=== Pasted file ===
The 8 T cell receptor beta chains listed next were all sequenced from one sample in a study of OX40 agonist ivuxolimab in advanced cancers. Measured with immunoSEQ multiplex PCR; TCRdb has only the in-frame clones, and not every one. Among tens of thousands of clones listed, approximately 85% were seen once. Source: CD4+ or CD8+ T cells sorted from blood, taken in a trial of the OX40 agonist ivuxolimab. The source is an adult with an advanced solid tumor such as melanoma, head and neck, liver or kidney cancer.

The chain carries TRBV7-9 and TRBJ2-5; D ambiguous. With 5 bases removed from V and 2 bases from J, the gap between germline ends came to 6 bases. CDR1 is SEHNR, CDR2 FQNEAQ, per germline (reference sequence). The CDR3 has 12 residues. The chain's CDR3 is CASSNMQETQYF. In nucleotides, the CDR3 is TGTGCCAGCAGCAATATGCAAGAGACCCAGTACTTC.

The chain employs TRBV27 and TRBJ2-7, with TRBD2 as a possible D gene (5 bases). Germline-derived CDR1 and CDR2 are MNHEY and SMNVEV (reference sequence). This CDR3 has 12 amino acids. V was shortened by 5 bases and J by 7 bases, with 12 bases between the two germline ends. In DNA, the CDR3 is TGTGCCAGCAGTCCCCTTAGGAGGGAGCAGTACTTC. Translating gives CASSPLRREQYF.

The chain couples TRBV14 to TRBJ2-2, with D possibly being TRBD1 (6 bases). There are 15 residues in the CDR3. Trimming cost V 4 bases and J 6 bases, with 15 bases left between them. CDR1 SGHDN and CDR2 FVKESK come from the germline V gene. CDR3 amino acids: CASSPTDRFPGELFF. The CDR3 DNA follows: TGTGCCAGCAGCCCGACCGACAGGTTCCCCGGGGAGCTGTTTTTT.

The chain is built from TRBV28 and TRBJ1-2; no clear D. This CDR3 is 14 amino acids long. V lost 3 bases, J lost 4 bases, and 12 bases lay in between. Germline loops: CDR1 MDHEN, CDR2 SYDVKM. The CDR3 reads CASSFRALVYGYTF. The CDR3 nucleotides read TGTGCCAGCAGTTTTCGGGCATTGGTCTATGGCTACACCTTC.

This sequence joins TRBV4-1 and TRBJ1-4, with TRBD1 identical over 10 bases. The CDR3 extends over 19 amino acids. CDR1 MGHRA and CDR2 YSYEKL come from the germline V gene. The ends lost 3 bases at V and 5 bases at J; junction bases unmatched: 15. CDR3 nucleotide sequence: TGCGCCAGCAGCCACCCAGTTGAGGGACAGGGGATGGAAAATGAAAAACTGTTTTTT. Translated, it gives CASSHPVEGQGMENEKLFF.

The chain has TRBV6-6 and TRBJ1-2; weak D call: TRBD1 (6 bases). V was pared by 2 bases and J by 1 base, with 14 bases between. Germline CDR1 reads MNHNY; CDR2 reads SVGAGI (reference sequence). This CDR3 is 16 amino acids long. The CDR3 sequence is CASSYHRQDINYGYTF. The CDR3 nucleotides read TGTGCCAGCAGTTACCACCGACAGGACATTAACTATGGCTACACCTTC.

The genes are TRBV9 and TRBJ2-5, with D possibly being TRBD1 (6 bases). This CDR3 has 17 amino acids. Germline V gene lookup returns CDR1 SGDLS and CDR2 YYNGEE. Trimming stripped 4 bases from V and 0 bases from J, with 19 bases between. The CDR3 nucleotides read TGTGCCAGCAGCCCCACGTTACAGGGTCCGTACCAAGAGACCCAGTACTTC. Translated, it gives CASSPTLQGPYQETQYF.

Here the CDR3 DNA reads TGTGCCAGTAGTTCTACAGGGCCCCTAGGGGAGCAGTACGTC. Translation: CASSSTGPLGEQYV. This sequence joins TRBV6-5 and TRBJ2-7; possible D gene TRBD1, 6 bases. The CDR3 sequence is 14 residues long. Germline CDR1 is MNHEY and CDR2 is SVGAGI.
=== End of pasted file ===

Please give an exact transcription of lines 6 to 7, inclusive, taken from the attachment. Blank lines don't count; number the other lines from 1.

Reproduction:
This sequence joins TRBV4-1 and TRBJ1-4, with TRBD1 identical over 10 bases. The CDR3 extends over 19 amino acids. CDR1 MGHRA and CDR2 YSYEKL come from the germline V gene. The ends lost 3 bases at V and 5 bases at J; junction bases unmatched: 15. CDR3 nucleotide sequence: TGCGCCAGCAGCCACCCAGTTGAGGGACAGGGGATGGAAAATGAAAAACTGTTTTTT. Translated, it gives CASSHPVEGQGMENEKLFF.

The chain has TRBV6-6 and TRBJ1-2; weak D call: TRBD1 (6 bases). V was pared by 2 bases and J by 1 base, with 14 bases between. Germline CDR1 reads MNHNY; CDR2 reads SVGAGI (reference sequence). This CDR3 is 16 amino acids long. The CDR3 sequence is CASSYHRQDINYGYTF. The CDR3 nucleotides read TGTGCCAGCAGTTACCACCGACAGGACATTAACTATGGCTACACCTTC.